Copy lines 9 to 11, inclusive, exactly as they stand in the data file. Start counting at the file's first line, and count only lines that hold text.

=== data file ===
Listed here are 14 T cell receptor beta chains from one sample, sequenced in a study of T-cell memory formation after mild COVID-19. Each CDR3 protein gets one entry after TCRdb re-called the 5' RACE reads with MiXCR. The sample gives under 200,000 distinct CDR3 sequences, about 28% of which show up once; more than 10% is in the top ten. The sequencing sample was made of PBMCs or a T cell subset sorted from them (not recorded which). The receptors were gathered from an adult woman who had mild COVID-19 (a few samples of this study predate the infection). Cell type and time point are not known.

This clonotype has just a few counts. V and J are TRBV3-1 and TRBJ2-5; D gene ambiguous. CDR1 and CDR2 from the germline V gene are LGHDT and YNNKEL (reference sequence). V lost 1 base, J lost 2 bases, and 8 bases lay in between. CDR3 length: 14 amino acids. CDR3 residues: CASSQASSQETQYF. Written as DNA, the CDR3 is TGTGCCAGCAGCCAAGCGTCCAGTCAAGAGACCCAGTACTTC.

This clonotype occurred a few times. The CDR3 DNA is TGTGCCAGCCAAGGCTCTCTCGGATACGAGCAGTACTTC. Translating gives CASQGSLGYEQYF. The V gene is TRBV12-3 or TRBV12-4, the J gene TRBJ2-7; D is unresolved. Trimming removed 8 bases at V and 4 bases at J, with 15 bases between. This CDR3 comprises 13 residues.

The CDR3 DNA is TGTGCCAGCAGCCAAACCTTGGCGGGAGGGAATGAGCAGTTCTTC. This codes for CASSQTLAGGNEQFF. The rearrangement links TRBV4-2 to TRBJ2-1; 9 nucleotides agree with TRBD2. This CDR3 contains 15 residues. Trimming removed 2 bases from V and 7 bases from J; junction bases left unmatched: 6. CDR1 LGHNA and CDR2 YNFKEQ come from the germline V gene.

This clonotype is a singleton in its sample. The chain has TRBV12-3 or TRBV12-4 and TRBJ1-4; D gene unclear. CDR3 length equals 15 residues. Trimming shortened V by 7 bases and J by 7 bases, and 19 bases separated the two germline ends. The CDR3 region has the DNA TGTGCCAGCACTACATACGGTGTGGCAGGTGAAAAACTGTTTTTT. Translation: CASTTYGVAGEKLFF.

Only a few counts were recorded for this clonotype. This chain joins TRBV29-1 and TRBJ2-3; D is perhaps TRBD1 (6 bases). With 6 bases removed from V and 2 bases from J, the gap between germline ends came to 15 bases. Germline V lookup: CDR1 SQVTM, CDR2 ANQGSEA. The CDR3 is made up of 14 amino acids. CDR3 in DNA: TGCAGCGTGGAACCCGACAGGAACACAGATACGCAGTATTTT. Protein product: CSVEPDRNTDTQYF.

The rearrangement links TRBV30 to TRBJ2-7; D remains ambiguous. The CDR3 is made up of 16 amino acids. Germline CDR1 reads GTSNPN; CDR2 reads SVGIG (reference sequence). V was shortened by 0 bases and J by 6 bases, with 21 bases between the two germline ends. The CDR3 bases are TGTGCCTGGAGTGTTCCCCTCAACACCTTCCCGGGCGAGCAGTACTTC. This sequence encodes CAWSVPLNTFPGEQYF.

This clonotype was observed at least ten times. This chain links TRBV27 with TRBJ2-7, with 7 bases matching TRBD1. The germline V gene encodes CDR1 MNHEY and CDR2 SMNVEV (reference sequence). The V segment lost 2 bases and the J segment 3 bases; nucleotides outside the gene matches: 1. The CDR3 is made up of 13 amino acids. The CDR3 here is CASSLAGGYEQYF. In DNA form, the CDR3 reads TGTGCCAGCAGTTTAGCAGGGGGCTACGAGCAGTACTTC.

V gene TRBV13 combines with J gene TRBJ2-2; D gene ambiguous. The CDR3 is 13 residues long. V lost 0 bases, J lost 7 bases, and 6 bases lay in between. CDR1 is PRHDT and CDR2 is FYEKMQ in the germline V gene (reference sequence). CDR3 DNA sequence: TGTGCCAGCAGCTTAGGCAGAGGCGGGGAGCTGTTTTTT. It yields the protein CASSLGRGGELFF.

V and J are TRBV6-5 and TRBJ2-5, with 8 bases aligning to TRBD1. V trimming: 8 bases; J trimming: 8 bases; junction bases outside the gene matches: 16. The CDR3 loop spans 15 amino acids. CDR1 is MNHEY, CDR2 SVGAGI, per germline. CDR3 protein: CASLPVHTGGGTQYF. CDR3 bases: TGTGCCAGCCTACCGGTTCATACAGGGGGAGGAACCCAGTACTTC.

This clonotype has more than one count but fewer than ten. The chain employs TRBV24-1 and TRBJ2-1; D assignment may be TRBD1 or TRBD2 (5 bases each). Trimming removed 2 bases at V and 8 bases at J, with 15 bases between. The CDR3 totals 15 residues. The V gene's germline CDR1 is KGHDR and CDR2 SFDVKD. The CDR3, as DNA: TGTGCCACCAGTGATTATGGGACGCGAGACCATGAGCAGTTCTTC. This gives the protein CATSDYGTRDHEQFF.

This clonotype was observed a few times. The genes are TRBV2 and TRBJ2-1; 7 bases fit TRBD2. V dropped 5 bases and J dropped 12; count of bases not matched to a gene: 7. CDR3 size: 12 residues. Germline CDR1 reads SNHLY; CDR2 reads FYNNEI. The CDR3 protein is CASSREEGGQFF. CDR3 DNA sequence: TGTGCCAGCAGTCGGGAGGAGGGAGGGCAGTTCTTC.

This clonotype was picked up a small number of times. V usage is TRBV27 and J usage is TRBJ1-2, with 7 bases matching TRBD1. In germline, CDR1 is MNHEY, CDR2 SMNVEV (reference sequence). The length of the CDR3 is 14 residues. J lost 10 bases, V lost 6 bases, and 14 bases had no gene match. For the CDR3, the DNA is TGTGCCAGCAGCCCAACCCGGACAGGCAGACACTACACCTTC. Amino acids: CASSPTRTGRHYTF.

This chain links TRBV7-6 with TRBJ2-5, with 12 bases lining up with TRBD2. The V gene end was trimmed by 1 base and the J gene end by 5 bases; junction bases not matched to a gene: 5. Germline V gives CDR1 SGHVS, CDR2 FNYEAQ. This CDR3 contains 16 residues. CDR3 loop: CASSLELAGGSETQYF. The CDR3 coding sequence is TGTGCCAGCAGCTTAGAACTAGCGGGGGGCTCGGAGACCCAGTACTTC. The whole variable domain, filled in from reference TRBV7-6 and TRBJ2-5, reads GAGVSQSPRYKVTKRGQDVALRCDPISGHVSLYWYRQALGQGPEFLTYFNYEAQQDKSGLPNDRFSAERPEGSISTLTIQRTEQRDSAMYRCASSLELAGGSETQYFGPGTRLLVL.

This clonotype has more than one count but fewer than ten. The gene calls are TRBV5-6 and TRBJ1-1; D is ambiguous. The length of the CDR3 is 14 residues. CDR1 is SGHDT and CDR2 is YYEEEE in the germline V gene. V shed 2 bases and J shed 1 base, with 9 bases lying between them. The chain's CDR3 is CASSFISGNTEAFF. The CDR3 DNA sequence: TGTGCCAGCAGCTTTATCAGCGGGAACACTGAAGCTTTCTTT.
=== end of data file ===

V gene TRBV13 combines with J gene TRBJ2-2; D gene ambiguous. The CDR3 is 13 residues long. V lost 0 bases, J lost 7 bases, and 6 bases lay in between. CDR1 is PRHDT and CDR2 is FYEKMQ in the germline V gene (reference sequence). CDR3 DNA sequence: TGTGCCAGCAGCTTAGGCAGAGGCGGGGAGCTGTTTTTT. It yields the protein CASSLGRGGELFF.

V and J are TRBV6-5 and TRBJ2-5, with 8 bases aligning to TRBD1. V trimming: 8 bases; J trimming: 8 bases; junction bases outside the gene matches: 16. The CDR3 loop spans 15 amino acids. CDR1 is MNHEY, CDR2 SVGAGI, per germline. CDR3 protein: CASLPVHTGGGTQYF. CDR3 bases: TGTGCCAGCCTACCGGTTCATACAGGGGGAGGAACCCAGTACTTC.

This clonotype has more than one count but fewer than ten. The chain employs TRBV24-1 and TRBJ2-1; D assignment may be TRBD1 or TRBD2 (5 bases each). Trimming removed 2 bases at V and 8 bases at J, with 15 bases between. The CDR3 totals 15 residues. The V gene's germline CDR1 is KGHDR and CDR2 SFDVKD. The CDR3, as DNA: TGTGCCACCAGTGATTATGGGACGCGAGACCATGAGCAGTTCTTC. This gives the protein CATSDYGTRDHEQFF.